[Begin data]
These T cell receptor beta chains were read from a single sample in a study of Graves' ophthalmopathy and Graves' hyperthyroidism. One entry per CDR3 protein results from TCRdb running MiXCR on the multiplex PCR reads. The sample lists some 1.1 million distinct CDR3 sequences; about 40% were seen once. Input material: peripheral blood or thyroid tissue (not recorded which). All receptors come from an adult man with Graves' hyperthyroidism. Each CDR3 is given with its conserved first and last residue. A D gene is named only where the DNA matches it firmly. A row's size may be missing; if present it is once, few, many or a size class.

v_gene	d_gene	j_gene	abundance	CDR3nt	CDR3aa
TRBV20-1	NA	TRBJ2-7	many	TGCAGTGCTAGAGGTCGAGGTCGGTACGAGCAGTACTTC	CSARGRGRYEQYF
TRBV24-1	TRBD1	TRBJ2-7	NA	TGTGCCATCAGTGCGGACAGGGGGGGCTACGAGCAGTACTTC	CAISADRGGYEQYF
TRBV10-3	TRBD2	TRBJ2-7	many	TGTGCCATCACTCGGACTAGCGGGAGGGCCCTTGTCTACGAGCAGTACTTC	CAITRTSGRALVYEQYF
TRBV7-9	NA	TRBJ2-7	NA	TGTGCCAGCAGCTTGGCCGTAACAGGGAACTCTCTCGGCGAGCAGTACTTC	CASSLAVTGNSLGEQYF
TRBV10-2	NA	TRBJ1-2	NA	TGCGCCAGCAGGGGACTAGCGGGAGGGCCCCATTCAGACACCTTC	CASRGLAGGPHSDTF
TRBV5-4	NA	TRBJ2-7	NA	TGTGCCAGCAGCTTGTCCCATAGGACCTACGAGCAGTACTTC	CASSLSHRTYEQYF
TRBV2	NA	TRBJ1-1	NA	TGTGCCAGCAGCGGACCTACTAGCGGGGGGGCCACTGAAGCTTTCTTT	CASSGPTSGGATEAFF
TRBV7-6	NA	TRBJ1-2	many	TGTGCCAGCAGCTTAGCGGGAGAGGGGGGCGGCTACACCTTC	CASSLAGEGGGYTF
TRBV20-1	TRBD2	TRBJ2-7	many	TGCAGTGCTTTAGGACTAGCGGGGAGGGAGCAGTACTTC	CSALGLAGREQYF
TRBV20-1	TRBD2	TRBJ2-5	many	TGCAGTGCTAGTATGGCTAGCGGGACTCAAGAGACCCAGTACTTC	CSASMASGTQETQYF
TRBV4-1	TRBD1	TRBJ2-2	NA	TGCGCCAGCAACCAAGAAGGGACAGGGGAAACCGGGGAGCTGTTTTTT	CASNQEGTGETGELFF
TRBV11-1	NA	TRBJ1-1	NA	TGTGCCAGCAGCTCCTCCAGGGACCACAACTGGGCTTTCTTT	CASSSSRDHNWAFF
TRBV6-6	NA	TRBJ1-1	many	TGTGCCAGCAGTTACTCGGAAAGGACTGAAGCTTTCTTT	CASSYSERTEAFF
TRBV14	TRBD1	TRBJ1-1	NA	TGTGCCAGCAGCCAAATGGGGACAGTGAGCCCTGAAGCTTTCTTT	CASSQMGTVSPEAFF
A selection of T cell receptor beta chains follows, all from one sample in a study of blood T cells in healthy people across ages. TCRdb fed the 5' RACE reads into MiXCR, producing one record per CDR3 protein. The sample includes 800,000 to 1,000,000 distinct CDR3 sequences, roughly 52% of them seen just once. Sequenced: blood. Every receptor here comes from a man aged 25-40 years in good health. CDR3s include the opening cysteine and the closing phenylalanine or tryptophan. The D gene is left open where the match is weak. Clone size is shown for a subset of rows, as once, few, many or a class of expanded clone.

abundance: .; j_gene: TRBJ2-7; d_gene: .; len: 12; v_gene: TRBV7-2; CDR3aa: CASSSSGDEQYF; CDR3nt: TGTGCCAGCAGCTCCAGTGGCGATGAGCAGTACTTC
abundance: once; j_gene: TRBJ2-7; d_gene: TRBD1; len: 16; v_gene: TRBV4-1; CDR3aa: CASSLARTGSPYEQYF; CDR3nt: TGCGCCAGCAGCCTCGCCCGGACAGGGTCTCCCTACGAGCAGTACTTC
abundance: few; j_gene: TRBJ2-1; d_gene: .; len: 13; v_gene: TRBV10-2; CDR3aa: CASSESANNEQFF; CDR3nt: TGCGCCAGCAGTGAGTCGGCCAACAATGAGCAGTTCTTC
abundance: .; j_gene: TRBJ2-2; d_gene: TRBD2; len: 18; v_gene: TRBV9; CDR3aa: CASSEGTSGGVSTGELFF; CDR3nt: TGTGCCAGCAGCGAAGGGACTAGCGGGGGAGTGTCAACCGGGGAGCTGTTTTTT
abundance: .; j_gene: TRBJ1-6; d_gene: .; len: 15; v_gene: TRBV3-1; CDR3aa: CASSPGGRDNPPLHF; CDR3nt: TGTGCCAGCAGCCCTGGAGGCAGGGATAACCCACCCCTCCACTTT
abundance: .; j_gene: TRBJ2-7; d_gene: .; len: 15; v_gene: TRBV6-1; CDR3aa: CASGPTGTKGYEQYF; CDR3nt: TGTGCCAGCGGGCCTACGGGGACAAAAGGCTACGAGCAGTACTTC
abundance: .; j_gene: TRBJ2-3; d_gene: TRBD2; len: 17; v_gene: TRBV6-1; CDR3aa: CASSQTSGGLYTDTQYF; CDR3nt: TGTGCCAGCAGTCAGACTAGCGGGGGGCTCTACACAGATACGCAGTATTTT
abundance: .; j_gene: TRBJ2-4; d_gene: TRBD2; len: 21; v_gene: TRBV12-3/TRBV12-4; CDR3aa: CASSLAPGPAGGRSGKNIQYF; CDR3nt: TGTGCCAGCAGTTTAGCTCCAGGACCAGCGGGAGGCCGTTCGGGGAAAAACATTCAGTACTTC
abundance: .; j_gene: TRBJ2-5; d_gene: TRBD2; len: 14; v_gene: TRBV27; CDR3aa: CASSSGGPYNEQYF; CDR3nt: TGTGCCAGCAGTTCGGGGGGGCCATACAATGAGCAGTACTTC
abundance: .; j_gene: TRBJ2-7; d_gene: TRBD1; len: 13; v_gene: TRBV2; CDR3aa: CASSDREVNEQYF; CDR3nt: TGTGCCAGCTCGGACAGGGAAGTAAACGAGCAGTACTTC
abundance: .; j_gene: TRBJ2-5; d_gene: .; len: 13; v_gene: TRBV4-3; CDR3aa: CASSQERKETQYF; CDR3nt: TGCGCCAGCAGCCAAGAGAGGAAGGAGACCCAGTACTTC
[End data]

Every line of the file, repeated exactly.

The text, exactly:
These T cell receptor beta chains were read from a single sample in a study of Graves' ophthalmopathy and Graves' hyperthyroidism. One entry per CDR3 protein results from TCRdb running MiXCR on the multiplex PCR reads. The sample lists some 1.1 million distinct CDR3 sequences; about 40% were seen once. Input material: peripheral blood or thyroid tissue (not recorded which). All receptors come from an adult man with Graves' hyperthyroidism. Each CDR3 is given with its conserved first and last residue. A D gene is named only where the DNA matches it firmly. A row's size may be missing; if present it is once, few, many or a size class.

v_gene	d_gene	j_gene	abundance	CDR3nt	CDR3aa
TRBV20-1	NA	TRBJ2-7	many	TGCAGTGCTAGAGGTCGAGGTCGGTACGAGCAGTACTTC	CSARGRGRYEQYF
TRBV24-1	TRBD1	TRBJ2-7	NA	TGTGCCATCAGTGCGGACAGGGGGGGCTACGAGCAGTACTTC	CAISADRGGYEQYF
TRBV10-3	TRBD2	TRBJ2-7	many	TGTGCCATCACTCGGACTAGCGGGAGGGCCCTTGTCTACGAGCAGTACTTC	CAITRTSGRALVYEQYF
TRBV7-9	NA	TRBJ2-7	NA	TGTGCCAGCAGCTTGGCCGTAACAGGGAACTCTCTCGGCGAGCAGTACTTC	CASSLAVTGNSLGEQYF
TRBV10-2	NA	TRBJ1-2	NA	TGCGCCAGCAGGGGACTAGCGGGAGGGCCCCATTCAGACACCTTC	CASRGLAGGPHSDTF
TRBV5-4	NA	TRBJ2-7	NA	TGTGCCAGCAGCTTGTCCCATAGGACCTACGAGCAGTACTTC	CASSLSHRTYEQYF
TRBV2	NA	TRBJ1-1	NA	TGTGCCAGCAGCGGACCTACTAGCGGGGGGGCCACTGAAGCTTTCTTT	CASSGPTSGGATEAFF
TRBV7-6	NA	TRBJ1-2	many	TGTGCCAGCAGCTTAGCGGGAGAGGGGGGCGGCTACACCTTC	CASSLAGEGGGYTF
TRBV20-1	TRBD2	TRBJ2-7	many	TGCAGTGCTTTAGGACTAGCGGGGAGGGAGCAGTACTTC	CSALGLAGREQYF
TRBV20-1	TRBD2	TRBJ2-5	many	TGCAGTGCTAGTATGGCTAGCGGGACTCAAGAGACCCAGTACTTC	CSASMASGTQETQYF
TRBV4-1	TRBD1	TRBJ2-2	NA	TGCGCCAGCAACCAAGAAGGGACAGGGGAAACCGGGGAGCTGTTTTTT	CASNQEGTGETGELFF
TRBV11-1	NA	TRBJ1-1	NA	TGTGCCAGCAGCTCCTCCAGGGACCACAACTGGGCTTTCTTT	CASSSSRDHNWAFF
TRBV6-6	NA	TRBJ1-1	many	TGTGCCAGCAGTTACTCGGAAAGGACTGAAGCTTTCTTT	CASSYSERTEAFF
TRBV14	TRBD1	TRBJ1-1	NA	TGTGCCAGCAGCCAAATGGGGACAGTGAGCCCTGAAGCTTTCTTT	CASSQMGTVSPEAFF
A selection of T cell receptor beta chains follows, all from one sample in a study of blood T cells in healthy people across ages. TCRdb fed the 5' RACE reads into MiXCR, producing one record per CDR3 protein. The sample includes 800,000 to 1,000,000 distinct CDR3 sequences, roughly 52% of them seen just once. Sequenced: blood. Every receptor here comes from a man aged 25-40 years in good health. CDR3s include the opening cysteine and the closing phenylalanine or tryptophan. The D gene is left open where the match is weak. Clone size is shown for a subset of rows, as once, few, many or a class of expanded clone.

abundance: .; j_gene: TRBJ2-7; d_gene: .; len: 12; v_gene: TRBV7-2; CDR3aa: CASSSSGDEQYF; CDR3nt: TGTGCCAGCAGCTCCAGTGGCGATGAGCAGTACTTC
abundance: once; j_gene: TRBJ2-7; d_gene: TRBD1; len: 16; v_gene: TRBV4-1; CDR3aa: CASSLARTGSPYEQYF; CDR3nt: TGCGCCAGCAGCCTCGCCCGGACAGGGTCTCCCTACGAGCAGTACTTC
abundance: few; j_gene: TRBJ2-1; d_gene: .; len: 13; v_gene: TRBV10-2; CDR3aa: CASSESANNEQFF; CDR3nt: TGCGCCAGCAGTGAGTCGGCCAACAATGAGCAGTTCTTC
abundance: .; j_gene: TRBJ2-2; d_gene: TRBD2; len: 18; v_gene: TRBV9; CDR3aa: CASSEGTSGGVSTGELFF; CDR3nt: TGTGCCAGCAGCGAAGGGACTAGCGGGGGAGTGTCAACCGGGGAGCTGTTTTTT
abundance: .; j_gene: TRBJ1-6; d_gene: .; len: 15; v_gene: TRBV3-1; CDR3aa: CASSPGGRDNPPLHF; CDR3nt: TGTGCCAGCAGCCCTGGAGGCAGGGATAACCCACCCCTCCACTTT
abundance: .; j_gene: TRBJ2-7; d_gene: .; len: 15; v_gene: TRBV6-1; CDR3aa: CASGPTGTKGYEQYF; CDR3nt: TGTGCCAGCGGGCCTACGGGGACAAAAGGCTACGAGCAGTACTTC
abundance: .; j_gene: TRBJ2-3; d_gene: TRBD2; len: 17; v_gene: TRBV6-1; CDR3aa: CASSQTSGGLYTDTQYF; CDR3nt: TGTGCCAGCAGTCAGACTAGCGGGGGGCTCTACACAGATACGCAGTATTTT
abundance: .; j_gene: TRBJ2-4; d_gene: TRBD2; len: 21; v_gene: TRBV12-3/TRBV12-4; CDR3aa: CASSLAPGPAGGRSGKNIQYF; CDR3nt: TGTGCCAGCAGTTTAGCTCCAGGACCAGCGGGAGGCCGTTCGGGGAAAAACATTCAGTACTTC
abundance: .; j_gene: TRBJ2-5; d_gene: TRBD2; len: 14; v_gene: TRBV27; CDR3aa: CASSSGGPYNEQYF; CDR3nt: TGTGCCAGCAGTTCGGGGGGGCCATACAATGAGCAGTACTTC
abundance: .; j_gene: TRBJ2-7; d_gene: TRBD1; len: 13; v_gene: TRBV2; CDR3aa: CASSDREVNEQYF; CDR3nt: TGTGCCAGCTCGGACAGGGAAGTAAACGAGCAGTACTTC
abundance: .; j_gene: TRBJ2-5; d_gene: .; len: 13; v_gene: TRBV4-3; CDR3aa: CASSQERKETQYF; CDR3nt: TGCGCCAGCAGCCAAGAGAGGAAGGAGACCCAGTACTTC